Soft Belarusian Nights: Ana Zhdanova On Her New Album & the Minsk Music Scene


It is a pretty well-known fact to anyone who has visited Belarus that it is a lot more than just “the Last Dictatorship in Europe.” This is a country with a pretty progressive music scene, with artists like Ayva, Mustelide, and Šuma contributing to an exciting and dynamic scene equal to any of its neighbours. This is thanks to a pretty welcoming and supportive environment in Belarus, helped in so small part by friends of Post Pravda, 34mag, who consistently promote Belarusian bands to a larger national and international audience.

One of the more interesting releases to come out over the past year has been Ana Zhdanova. Her rich cerebral textures and atmospheres have shaped her first solo album, Appetiizer, released in 2017. Ana has been involved in music for some years now, initially with her band Bonehider. Her music is perfect late night listening, with her vocals gently washing over you with a brightness and colour only evident in those moments of nocturnal wonder. We spoke to her about recording her new album and the current Minsk music scene.

How did you get involved with electronic music; from composing to the point of releasing your debut album which boasts such quality production?

This story is not that short. I started my first pop band when I was 17 and, looking back, I realize I didn’t know a lot of things technically but I always knew what my sound was like.

I’ve always learned on-the-go, through meeting so many cool guys who would talk about techno, punching kicks, sticky snares,“drops” and sandy hi-hats. You listen carefully to everything. You think you know something but then you turn on your “blank” mode and the magic starts to happen. One day it comes to this point where you have to share it with others.


Can you describe the path to defining your sound and to building these atmospheres? I’ve heard you performing some other styles with your acoustic guitar.

Yes, I began performing using only my guitar and voice, and I still play with this kit.

It’s essential that you face this need to embrace more with your music.

I cannot say I tried to define it in any sophisticated way, it’s more about a feeling.


When it comes to the lyrics, I would say they’re more introspective, but at the same time very immersive. How is your creative process for this synergy between melodic, atmospheres and your lyrics?

I think it all comes from a very strong emotional message that I usually put in my songs. There’s no secret recipe.

I throw it away in a trash can if it’s not sharp enough. I could definitely produce more songs, if my heart could stand it.


How would you describe the DIY scene in Minsk, based on your experience through this process of launching this album? Talking about support, feedback and platforms to present, new projects.

The launching was the easiest part for me (thanks to the guys from the Ezhevika label). I feel a real support from the media, who provide content about the underground scene in our country and the whole feedback is mostly positive. Our community is small and friendly. Besides having the official release with Ezhevika, we’ve made a “free download” version with and through that we’ve possibly met a fresh audience.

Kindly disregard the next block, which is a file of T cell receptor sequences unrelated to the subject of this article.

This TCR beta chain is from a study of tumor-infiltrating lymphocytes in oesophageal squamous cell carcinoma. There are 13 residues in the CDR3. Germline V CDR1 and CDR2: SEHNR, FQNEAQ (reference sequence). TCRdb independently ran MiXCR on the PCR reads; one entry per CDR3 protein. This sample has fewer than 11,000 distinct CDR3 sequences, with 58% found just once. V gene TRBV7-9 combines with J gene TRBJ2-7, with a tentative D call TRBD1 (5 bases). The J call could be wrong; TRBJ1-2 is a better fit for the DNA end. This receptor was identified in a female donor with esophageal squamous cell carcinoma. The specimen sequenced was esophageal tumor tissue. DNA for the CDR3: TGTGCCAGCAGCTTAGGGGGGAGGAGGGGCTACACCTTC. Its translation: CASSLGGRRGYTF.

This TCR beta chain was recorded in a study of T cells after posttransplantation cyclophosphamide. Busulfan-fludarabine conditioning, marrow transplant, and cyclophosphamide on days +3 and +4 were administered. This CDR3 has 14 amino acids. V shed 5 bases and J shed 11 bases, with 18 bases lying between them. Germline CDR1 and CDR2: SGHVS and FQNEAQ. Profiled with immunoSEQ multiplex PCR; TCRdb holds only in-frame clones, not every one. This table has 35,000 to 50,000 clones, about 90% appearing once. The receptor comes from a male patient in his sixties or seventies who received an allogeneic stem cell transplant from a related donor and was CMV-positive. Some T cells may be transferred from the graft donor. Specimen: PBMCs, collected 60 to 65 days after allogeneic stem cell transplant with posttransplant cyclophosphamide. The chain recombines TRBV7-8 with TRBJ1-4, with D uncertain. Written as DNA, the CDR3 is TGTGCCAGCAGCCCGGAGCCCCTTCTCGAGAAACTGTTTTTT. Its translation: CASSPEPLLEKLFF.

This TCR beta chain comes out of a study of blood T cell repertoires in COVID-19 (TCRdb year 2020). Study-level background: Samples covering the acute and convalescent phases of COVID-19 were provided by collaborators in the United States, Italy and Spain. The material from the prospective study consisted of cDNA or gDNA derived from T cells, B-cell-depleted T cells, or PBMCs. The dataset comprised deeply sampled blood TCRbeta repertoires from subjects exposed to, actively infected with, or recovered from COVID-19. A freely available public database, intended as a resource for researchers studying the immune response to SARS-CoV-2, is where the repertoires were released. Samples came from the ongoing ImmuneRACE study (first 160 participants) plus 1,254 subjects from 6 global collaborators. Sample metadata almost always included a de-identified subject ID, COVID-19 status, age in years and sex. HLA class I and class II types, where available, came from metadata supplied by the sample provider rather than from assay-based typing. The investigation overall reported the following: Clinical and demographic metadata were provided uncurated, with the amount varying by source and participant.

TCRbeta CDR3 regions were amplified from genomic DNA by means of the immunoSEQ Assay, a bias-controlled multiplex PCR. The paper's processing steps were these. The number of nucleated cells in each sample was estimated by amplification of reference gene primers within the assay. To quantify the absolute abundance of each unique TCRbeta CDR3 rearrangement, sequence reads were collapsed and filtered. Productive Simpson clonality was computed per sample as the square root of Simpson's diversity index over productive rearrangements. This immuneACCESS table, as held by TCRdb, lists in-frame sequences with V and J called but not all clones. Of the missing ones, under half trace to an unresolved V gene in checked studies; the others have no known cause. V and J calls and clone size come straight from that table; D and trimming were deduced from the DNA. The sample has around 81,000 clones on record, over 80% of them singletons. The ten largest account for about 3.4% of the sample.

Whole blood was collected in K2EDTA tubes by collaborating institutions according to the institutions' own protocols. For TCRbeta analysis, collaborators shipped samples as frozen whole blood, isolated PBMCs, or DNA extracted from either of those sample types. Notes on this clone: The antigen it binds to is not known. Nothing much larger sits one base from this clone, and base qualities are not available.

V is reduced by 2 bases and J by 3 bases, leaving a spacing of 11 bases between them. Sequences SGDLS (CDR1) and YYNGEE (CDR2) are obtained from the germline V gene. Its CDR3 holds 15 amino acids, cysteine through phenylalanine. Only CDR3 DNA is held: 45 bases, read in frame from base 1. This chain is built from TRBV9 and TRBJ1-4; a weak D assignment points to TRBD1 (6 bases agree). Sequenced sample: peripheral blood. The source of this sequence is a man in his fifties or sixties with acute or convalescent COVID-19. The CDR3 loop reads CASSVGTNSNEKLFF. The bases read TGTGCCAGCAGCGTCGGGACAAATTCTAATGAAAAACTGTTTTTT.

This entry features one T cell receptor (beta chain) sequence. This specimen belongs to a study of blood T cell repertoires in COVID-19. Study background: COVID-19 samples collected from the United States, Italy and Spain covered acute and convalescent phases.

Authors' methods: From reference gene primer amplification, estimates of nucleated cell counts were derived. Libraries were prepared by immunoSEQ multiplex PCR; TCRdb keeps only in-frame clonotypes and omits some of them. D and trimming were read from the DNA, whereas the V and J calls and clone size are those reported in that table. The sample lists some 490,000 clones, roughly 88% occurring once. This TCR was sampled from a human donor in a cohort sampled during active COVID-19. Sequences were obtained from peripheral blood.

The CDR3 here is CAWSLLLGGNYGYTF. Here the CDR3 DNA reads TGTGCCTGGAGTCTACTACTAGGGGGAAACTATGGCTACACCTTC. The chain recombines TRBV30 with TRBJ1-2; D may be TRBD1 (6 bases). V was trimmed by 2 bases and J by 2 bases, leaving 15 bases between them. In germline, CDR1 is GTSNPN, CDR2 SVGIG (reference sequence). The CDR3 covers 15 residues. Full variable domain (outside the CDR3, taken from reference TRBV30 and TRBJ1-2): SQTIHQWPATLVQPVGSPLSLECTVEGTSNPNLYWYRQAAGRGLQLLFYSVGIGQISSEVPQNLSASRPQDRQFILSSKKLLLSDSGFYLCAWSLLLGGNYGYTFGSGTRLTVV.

Would you say that there’s a circuit to share and help new creative projects to flow between the regions and the countries in Eastern Europe? Or have you faced some obstacles as a musician?

I see the situation changing. I will not mention regions because I don’t know exactly what the situation is elsewhere, but definitely we have more opportunities now than it used to be 5 years ago. I see musicians successfully performing at showcase festivals and creative agencies taking cups for their projects. As you may know, we have many talents here in IT. But the saddest thing is not beyond the country. Strong minds leave Belarus when they see their work is much more appreciated abroad than at home. We have no cultural support and censorship is way too strong.


About electronic music, I think there are very interesting proposals nowadays in countries like yours, the development of an own sound. What is your perception of this, and what has been the answer from this brand new album?

You could make everything now by yourself. That’s a real thing.

You could be a bedroom singer and build a real audience for your concerts but there’s a lot of trash also, isn’t there? As for me, there hasn’t been much cool music appearing in the last few years. And when I say “music”, I mean something tasty, privileged, prepared and self-identified.

I always look for an identity in music but I often don’t see it. There’s a lack of it obviously, and when I produce my thing I think about identity first of all.

You never know what the future beats are until you’re in the future.

I feel there’s a voice inside a musician’s head. You follow it, you produce something, but when this voice has nothing to say, you’re better off not making music.


Which are your expectations as an artist?

I want to be heard, of course. I want to see my music making somebody’s life better and my life possibly too… I want to lay down on my sofa somewhere in Malibu sipping a strawberry milkshake and writing down the lyrics about love, life and my lust for it.